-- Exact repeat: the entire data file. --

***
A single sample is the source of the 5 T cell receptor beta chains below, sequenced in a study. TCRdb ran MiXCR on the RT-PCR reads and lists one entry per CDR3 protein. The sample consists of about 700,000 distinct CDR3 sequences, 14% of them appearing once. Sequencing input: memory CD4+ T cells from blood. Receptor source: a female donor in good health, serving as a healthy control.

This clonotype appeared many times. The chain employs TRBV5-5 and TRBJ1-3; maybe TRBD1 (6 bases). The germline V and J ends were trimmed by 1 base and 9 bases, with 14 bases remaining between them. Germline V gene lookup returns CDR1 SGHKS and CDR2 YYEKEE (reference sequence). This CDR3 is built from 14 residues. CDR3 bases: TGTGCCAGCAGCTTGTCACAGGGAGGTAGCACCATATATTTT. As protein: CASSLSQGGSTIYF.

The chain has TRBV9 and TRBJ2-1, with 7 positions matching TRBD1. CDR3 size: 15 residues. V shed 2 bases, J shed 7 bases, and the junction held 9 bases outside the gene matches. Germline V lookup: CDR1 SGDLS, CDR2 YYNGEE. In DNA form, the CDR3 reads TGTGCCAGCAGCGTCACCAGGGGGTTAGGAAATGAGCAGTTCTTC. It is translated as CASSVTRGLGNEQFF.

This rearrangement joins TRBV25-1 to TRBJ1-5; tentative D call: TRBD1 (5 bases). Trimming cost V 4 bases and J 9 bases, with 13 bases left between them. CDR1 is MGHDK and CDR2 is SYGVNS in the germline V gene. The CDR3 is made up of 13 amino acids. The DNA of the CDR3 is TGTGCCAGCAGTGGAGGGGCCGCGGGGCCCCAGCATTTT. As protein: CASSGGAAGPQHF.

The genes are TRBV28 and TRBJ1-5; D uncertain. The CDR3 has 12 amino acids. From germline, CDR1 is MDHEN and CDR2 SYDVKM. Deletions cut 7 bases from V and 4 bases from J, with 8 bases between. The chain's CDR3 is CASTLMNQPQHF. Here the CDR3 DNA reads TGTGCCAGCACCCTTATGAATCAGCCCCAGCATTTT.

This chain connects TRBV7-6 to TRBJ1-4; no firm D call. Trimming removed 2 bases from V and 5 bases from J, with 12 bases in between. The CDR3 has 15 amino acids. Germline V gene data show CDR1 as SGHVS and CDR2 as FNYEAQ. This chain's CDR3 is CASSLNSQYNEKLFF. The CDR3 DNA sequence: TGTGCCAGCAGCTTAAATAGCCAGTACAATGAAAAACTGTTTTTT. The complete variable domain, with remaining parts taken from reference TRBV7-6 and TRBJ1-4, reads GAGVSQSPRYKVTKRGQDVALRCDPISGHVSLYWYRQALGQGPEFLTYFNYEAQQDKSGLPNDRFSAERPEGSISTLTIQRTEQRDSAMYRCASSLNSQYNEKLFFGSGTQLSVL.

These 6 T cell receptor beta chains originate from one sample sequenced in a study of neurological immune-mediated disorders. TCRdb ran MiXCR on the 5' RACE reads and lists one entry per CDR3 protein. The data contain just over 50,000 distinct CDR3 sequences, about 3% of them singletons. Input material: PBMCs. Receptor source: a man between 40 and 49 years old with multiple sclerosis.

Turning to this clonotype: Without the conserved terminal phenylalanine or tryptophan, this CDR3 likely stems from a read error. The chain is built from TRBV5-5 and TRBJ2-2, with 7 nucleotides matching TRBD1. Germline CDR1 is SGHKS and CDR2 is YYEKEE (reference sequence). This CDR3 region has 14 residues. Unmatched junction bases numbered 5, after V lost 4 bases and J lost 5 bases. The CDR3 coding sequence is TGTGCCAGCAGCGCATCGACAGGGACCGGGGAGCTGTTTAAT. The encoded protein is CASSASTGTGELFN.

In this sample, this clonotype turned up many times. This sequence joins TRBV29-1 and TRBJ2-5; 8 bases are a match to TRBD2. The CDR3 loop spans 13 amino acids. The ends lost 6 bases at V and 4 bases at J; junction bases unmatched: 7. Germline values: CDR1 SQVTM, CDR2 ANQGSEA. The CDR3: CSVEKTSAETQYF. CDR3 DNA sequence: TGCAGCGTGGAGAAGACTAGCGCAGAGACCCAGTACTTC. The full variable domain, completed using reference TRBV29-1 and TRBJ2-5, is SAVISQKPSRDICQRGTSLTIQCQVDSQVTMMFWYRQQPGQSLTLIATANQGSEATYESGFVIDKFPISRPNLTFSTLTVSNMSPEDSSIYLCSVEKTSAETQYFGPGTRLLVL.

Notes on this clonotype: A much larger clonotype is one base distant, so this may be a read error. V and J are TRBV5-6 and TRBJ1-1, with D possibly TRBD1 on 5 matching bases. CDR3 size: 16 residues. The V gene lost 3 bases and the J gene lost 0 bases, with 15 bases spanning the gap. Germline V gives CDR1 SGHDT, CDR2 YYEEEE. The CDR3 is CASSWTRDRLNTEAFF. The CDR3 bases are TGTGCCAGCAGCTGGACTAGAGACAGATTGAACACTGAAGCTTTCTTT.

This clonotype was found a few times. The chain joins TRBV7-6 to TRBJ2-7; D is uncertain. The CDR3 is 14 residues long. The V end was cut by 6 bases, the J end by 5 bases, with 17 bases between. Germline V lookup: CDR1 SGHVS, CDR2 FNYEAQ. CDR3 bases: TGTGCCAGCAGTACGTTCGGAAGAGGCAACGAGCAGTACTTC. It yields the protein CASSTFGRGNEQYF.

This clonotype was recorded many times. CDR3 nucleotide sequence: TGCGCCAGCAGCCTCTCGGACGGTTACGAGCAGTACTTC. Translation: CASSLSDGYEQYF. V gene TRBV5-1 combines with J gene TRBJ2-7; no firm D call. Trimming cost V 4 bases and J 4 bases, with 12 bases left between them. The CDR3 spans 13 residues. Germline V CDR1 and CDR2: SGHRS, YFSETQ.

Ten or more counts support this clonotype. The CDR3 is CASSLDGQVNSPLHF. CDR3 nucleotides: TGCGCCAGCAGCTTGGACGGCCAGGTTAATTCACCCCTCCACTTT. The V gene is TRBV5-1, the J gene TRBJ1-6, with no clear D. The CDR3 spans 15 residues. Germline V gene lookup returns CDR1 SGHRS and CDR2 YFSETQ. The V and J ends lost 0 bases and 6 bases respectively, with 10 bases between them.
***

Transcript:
A single sample is the source of the 5 T cell receptor beta chains below, sequenced in a study. TCRdb ran MiXCR on the RT-PCR reads and lists one entry per CDR3 protein. The sample consists of about 700,000 distinct CDR3 sequences, 14% of them appearing once. Sequencing input: memory CD4+ T cells from blood. Receptor source: a female donor in good health, serving as a healthy control.

This clonotype appeared many times. The chain employs TRBV5-5 and TRBJ1-3; maybe TRBD1 (6 bases). The germline V and J ends were trimmed by 1 base and 9 bases, with 14 bases remaining between them. Germline V gene lookup returns CDR1 SGHKS and CDR2 YYEKEE (reference sequence). This CDR3 is built from 14 residues. CDR3 bases: TGTGCCAGCAGCTTGTCACAGGGAGGTAGCACCATATATTTT. As protein: CASSLSQGGSTIYF.

The chain has TRBV9 and TRBJ2-1, with 7 positions matching TRBD1. CDR3 size: 15 residues. V shed 2 bases, J shed 7 bases, and the junction held 9 bases outside the gene matches. Germline V lookup: CDR1 SGDLS, CDR2 YYNGEE. In DNA form, the CDR3 reads TGTGCCAGCAGCGTCACCAGGGGGTTAGGAAATGAGCAGTTCTTC. It is translated as CASSVTRGLGNEQFF.

This rearrangement joins TRBV25-1 to TRBJ1-5; tentative D call: TRBD1 (5 bases). Trimming cost V 4 bases and J 9 bases, with 13 bases left between them. CDR1 is MGHDK and CDR2 is SYGVNS in the germline V gene. The CDR3 is made up of 13 amino acids. The DNA of the CDR3 is TGTGCCAGCAGTGGAGGGGCCGCGGGGCCCCAGCATTTT. As protein: CASSGGAAGPQHF.

The genes are TRBV28 and TRBJ1-5; D uncertain. The CDR3 has 12 amino acids. From germline, CDR1 is MDHEN and CDR2 SYDVKM. Deletions cut 7 bases from V and 4 bases from J, with 8 bases between. The chain's CDR3 is CASTLMNQPQHF. Here the CDR3 DNA reads TGTGCCAGCACCCTTATGAATCAGCCCCAGCATTTT.

This chain connects TRBV7-6 to TRBJ1-4; no firm D call. Trimming removed 2 bases from V and 5 bases from J, with 12 bases in between. The CDR3 has 15 amino acids. Germline V gene data show CDR1 as SGHVS and CDR2 as FNYEAQ. This chain's CDR3 is CASSLNSQYNEKLFF. The CDR3 DNA sequence: TGTGCCAGCAGCTTAAATAGCCAGTACAATGAAAAACTGTTTTTT. The complete variable domain, with remaining parts taken from reference TRBV7-6 and TRBJ1-4, reads GAGVSQSPRYKVTKRGQDVALRCDPISGHVSLYWYRQALGQGPEFLTYFNYEAQQDKSGLPNDRFSAERPEGSISTLTIQRTEQRDSAMYRCASSLNSQYNEKLFFGSGTQLSVL.

These 6 T cell receptor beta chains originate from one sample sequenced in a study of neurological immune-mediated disorders. TCRdb ran MiXCR on the 5' RACE reads and lists one entry per CDR3 protein. The data contain just over 50,000 distinct CDR3 sequences, about 3% of them singletons. Input material: PBMCs. Receptor source: a man between 40 and 49 years old with multiple sclerosis.

Turning to this clonotype: Without the conserved terminal phenylalanine or tryptophan, this CDR3 likely stems from a read error. The chain is built from TRBV5-5 and TRBJ2-2, with 7 nucleotides matching TRBD1. Germline CDR1 is SGHKS and CDR2 is YYEKEE (reference sequence). This CDR3 region has 14 residues. Unmatched junction bases numbered 5, after V lost 4 bases and J lost 5 bases. The CDR3 coding sequence is TGTGCCAGCAGCGCATCGACAGGGACCGGGGAGCTGTTTAAT. The encoded protein is CASSASTGTGELFN.

In this sample, this clonotype turned up many times. This sequence joins TRBV29-1 and TRBJ2-5; 8 bases are a match to TRBD2. The CDR3 loop spans 13 amino acids. The ends lost 6 bases at V and 4 bases at J; junction bases unmatched: 7. Germline values: CDR1 SQVTM, CDR2 ANQGSEA. The CDR3: CSVEKTSAETQYF. CDR3 DNA sequence: TGCAGCGTGGAGAAGACTAGCGCAGAGACCCAGTACTTC. The full variable domain, completed using reference TRBV29-1 and TRBJ2-5, is SAVISQKPSRDICQRGTSLTIQCQVDSQVTMMFWYRQQPGQSLTLIATANQGSEATYESGFVIDKFPISRPNLTFSTLTVSNMSPEDSSIYLCSVEKTSAETQYFGPGTRLLVL.

Notes on this clonotype: A much larger clonotype is one base distant, so this may be a read error. V and J are TRBV5-6 and TRBJ1-1, with D possibly TRBD1 on 5 matching bases. CDR3 size: 16 residues. The V gene lost 3 bases and the J gene lost 0 bases, with 15 bases spanning the gap. Germline V gives CDR1 SGHDT, CDR2 YYEEEE. The CDR3 is CASSWTRDRLNTEAFF. The CDR3 bases are TGTGCCAGCAGCTGGACTAGAGACAGATTGAACACTGAAGCTTTCTTT.

This clonotype was found a few times. The chain joins TRBV7-6 to TRBJ2-7; D is uncertain. The CDR3 is 14 residues long. The V end was cut by 6 bases, the J end by 5 bases, with 17 bases between. Germline V lookup: CDR1 SGHVS, CDR2 FNYEAQ. CDR3 bases: TGTGCCAGCAGTACGTTCGGAAGAGGCAACGAGCAGTACTTC. It yields the protein CASSTFGRGNEQYF.

This clonotype was recorded many times. CDR3 nucleotide sequence: TGCGCCAGCAGCCTCTCGGACGGTTACGAGCAGTACTTC. Translation: CASSLSDGYEQYF. V gene TRBV5-1 combines with J gene TRBJ2-7; no firm D call. Trimming cost V 4 bases and J 4 bases, with 12 bases left between them. The CDR3 spans 13 residues. Germline V CDR1 and CDR2: SGHRS, YFSETQ.

Ten or more counts support this clonotype. The CDR3 is CASSLDGQVNSPLHF. CDR3 nucleotides: TGCGCCAGCAGCTTGGACGGCCAGGTTAATTCACCCCTCCACTTT. The V gene is TRBV5-1, the J gene TRBJ1-6, with no clear D. The CDR3 spans 15 residues. Germline V gene lookup returns CDR1 SGHRS and CDR2 YFSETQ. The V and J ends lost 0 bases and 6 bases respectively, with 10 bases between them.